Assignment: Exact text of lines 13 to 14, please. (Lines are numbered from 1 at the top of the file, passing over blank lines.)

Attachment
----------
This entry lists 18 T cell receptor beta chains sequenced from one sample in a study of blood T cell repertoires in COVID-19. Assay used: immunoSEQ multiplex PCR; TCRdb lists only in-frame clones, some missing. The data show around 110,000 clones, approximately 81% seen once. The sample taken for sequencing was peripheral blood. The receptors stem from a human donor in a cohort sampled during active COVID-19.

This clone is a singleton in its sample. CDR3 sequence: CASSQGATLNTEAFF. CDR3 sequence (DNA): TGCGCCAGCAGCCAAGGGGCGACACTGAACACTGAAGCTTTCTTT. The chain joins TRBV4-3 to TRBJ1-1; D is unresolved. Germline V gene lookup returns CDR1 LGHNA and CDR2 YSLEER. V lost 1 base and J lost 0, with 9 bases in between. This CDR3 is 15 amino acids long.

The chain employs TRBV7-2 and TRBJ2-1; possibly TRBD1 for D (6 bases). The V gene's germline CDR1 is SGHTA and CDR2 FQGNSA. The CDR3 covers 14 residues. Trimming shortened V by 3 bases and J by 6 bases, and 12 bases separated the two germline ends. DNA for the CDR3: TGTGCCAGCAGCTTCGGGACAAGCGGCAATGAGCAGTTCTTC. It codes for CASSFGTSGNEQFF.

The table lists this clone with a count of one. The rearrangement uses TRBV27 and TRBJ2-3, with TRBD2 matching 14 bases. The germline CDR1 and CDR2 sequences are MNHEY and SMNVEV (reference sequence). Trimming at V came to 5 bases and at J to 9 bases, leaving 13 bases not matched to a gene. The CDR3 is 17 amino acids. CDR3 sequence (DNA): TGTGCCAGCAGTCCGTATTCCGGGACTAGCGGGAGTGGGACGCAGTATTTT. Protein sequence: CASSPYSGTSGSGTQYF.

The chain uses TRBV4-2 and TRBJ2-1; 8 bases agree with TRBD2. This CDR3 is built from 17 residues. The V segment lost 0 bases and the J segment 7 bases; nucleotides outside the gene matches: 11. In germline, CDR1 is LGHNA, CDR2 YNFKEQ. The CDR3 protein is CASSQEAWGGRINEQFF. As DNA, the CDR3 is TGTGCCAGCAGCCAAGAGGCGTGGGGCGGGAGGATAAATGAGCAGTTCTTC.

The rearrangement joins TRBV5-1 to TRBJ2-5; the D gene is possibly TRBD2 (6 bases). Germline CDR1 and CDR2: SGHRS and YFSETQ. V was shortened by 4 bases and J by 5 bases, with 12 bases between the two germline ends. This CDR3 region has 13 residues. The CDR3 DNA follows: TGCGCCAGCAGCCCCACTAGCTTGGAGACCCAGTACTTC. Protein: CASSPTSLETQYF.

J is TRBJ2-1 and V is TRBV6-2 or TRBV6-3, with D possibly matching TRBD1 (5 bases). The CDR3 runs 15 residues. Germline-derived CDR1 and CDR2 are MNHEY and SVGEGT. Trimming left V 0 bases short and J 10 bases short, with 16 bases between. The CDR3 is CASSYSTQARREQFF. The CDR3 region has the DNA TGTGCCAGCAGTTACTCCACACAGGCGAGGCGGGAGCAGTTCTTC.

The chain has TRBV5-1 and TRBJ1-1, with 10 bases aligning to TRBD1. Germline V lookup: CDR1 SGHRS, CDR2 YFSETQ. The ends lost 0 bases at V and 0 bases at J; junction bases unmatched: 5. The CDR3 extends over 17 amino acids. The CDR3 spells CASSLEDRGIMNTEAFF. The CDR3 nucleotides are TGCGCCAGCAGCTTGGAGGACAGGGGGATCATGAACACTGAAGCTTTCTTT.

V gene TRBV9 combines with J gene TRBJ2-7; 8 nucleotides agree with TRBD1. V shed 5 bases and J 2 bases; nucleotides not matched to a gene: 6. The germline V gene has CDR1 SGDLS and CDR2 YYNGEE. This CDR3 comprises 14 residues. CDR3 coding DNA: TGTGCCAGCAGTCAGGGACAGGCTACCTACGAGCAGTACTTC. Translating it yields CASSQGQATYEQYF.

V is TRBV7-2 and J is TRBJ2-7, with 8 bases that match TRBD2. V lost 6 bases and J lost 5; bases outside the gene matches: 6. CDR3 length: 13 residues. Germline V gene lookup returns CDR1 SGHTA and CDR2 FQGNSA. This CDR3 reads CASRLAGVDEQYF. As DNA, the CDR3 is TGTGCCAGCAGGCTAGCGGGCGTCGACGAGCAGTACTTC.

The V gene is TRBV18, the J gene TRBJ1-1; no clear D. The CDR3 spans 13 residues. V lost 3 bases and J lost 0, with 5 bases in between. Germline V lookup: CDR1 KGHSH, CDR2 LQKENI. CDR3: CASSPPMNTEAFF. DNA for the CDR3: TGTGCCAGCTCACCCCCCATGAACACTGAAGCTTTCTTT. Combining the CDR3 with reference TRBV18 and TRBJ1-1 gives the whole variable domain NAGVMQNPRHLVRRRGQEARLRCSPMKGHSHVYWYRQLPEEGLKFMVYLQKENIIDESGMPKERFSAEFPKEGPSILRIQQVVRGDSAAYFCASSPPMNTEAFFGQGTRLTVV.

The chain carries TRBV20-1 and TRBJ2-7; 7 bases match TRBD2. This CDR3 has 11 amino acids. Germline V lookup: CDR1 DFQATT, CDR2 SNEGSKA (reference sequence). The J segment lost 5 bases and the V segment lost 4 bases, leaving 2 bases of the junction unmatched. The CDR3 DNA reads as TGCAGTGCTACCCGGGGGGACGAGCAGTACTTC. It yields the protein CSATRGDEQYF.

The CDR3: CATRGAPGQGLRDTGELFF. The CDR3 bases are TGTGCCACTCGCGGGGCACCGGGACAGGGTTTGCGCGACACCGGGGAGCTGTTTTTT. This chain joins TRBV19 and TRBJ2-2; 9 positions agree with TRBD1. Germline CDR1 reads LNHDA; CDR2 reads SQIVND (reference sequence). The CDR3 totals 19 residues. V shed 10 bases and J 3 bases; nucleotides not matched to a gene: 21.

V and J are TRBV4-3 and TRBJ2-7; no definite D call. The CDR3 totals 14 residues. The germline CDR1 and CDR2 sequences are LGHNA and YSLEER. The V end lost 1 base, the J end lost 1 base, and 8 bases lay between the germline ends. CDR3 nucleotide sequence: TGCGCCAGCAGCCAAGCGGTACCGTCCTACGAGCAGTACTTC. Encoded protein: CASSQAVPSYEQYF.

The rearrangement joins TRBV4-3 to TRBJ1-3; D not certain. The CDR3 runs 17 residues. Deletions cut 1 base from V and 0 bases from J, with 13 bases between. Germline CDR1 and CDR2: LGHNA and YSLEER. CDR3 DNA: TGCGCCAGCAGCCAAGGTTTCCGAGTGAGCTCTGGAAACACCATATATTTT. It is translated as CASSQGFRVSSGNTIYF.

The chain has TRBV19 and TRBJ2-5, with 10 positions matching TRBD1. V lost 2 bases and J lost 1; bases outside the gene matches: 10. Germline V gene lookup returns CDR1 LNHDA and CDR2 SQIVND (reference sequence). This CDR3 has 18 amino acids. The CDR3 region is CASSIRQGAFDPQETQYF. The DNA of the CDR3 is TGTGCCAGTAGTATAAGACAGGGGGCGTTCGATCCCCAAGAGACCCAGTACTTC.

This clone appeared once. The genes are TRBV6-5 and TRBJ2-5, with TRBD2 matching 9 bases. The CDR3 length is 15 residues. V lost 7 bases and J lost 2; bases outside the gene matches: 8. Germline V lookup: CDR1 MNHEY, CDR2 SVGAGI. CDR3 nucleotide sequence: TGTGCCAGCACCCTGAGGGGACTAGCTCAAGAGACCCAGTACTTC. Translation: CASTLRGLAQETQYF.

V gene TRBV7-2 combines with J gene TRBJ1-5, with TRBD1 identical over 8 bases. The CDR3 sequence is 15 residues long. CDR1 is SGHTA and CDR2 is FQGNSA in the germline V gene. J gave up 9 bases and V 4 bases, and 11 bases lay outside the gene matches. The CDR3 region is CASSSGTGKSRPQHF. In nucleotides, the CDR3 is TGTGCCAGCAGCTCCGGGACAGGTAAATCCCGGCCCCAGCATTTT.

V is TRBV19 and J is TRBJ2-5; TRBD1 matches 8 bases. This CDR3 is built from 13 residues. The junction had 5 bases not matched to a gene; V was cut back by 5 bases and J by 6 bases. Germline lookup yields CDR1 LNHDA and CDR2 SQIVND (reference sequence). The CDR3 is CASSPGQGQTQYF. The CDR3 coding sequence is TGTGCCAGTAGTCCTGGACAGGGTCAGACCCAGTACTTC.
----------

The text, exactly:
The CDR3: CATRGAPGQGLRDTGELFF. The CDR3 bases are TGTGCCACTCGCGGGGCACCGGGACAGGGTTTGCGCGACACCGGGGAGCTGTTTTTT. This chain joins TRBV19 and TRBJ2-2; 9 positions agree with TRBD1. Germline CDR1 reads LNHDA; CDR2 reads SQIVND (reference sequence). The CDR3 totals 19 residues. V shed 10 bases and J 3 bases; nucleotides not matched to a gene: 21.

V and J are TRBV4-3 and TRBJ2-7; no definite D call. The CDR3 totals 14 residues. The germline CDR1 and CDR2 sequences are LGHNA and YSLEER. The V end lost 1 base, the J end lost 1 base, and 8 bases lay between the germline ends. CDR3 nucleotide sequence: TGCGCCAGCAGCCAAGCGGTACCGTCCTACGAGCAGTACTTC. Encoded protein: CASSQAVPSYEQYF.